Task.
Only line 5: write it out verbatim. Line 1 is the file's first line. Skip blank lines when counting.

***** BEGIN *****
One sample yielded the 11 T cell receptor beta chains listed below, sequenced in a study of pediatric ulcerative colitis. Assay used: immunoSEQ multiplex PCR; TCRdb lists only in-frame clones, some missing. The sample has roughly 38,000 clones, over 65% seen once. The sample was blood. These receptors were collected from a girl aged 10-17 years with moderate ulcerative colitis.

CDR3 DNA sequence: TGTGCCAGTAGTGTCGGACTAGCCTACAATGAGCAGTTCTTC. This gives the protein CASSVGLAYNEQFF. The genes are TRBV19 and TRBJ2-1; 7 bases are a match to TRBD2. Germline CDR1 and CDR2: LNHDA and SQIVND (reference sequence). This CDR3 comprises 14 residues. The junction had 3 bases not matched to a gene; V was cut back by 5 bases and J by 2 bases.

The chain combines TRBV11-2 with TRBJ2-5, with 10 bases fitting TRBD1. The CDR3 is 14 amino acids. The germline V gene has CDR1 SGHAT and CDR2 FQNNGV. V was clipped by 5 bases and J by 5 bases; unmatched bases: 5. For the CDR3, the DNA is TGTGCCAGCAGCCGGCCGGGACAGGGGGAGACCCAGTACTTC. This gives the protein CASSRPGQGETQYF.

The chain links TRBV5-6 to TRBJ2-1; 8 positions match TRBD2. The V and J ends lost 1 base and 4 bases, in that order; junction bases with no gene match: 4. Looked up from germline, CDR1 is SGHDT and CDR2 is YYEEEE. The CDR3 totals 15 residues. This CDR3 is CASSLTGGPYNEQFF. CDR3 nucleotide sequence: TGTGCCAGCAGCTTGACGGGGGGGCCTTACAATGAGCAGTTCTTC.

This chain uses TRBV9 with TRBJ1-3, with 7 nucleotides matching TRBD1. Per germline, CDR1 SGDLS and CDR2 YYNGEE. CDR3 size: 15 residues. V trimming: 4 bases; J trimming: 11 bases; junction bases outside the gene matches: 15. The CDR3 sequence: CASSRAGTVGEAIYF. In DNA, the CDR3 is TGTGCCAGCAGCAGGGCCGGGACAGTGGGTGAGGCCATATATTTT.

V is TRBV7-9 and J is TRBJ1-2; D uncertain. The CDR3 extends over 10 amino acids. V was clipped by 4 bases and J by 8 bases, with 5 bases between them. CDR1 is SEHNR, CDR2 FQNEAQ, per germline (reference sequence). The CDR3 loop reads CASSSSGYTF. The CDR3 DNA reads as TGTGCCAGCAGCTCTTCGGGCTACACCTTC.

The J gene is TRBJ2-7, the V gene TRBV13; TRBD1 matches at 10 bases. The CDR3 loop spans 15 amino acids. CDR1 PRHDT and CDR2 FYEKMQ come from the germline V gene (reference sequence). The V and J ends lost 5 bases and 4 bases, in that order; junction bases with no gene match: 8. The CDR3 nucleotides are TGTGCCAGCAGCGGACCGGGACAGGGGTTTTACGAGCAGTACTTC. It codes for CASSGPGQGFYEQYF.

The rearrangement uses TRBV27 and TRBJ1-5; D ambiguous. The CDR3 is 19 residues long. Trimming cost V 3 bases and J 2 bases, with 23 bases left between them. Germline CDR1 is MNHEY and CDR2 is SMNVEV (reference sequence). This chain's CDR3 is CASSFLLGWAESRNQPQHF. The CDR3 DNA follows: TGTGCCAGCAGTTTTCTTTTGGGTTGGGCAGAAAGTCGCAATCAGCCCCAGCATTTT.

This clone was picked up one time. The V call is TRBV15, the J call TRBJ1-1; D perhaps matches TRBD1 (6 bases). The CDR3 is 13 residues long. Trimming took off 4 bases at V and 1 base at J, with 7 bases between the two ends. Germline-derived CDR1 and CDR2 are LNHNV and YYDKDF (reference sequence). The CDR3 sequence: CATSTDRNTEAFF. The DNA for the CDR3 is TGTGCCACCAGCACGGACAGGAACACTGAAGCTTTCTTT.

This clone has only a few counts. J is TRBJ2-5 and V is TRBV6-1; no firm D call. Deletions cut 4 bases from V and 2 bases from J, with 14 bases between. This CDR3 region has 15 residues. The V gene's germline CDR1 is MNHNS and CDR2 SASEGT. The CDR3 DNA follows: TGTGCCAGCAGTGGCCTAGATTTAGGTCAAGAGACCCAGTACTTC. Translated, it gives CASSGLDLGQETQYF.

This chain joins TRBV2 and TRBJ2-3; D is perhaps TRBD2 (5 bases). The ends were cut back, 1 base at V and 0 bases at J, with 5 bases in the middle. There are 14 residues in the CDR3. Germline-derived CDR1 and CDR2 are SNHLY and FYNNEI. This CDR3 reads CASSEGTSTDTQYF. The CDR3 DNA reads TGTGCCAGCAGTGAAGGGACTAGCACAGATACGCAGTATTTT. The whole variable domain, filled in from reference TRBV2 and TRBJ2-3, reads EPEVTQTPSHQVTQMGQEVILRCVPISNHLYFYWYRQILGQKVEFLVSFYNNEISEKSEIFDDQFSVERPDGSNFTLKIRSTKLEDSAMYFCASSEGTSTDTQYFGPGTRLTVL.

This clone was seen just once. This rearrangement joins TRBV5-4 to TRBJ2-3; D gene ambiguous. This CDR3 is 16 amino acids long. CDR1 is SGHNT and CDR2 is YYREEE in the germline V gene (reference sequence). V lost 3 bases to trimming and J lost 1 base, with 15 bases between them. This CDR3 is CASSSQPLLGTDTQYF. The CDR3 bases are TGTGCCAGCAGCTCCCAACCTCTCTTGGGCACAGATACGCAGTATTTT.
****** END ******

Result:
This chain uses TRBV9 with TRBJ1-3, with 7 nucleotides matching TRBD1. Per germline, CDR1 SGDLS and CDR2 YYNGEE. CDR3 size: 15 residues. V trimming: 4 bases; J trimming: 11 bases; junction bases outside the gene matches: 15. The CDR3 sequence: CASSRAGTVGEAIYF. In DNA, the CDR3 is TGTGCCAGCAGCAGGGCCGGGACAGTGGGTGAGGCCATATATTTT.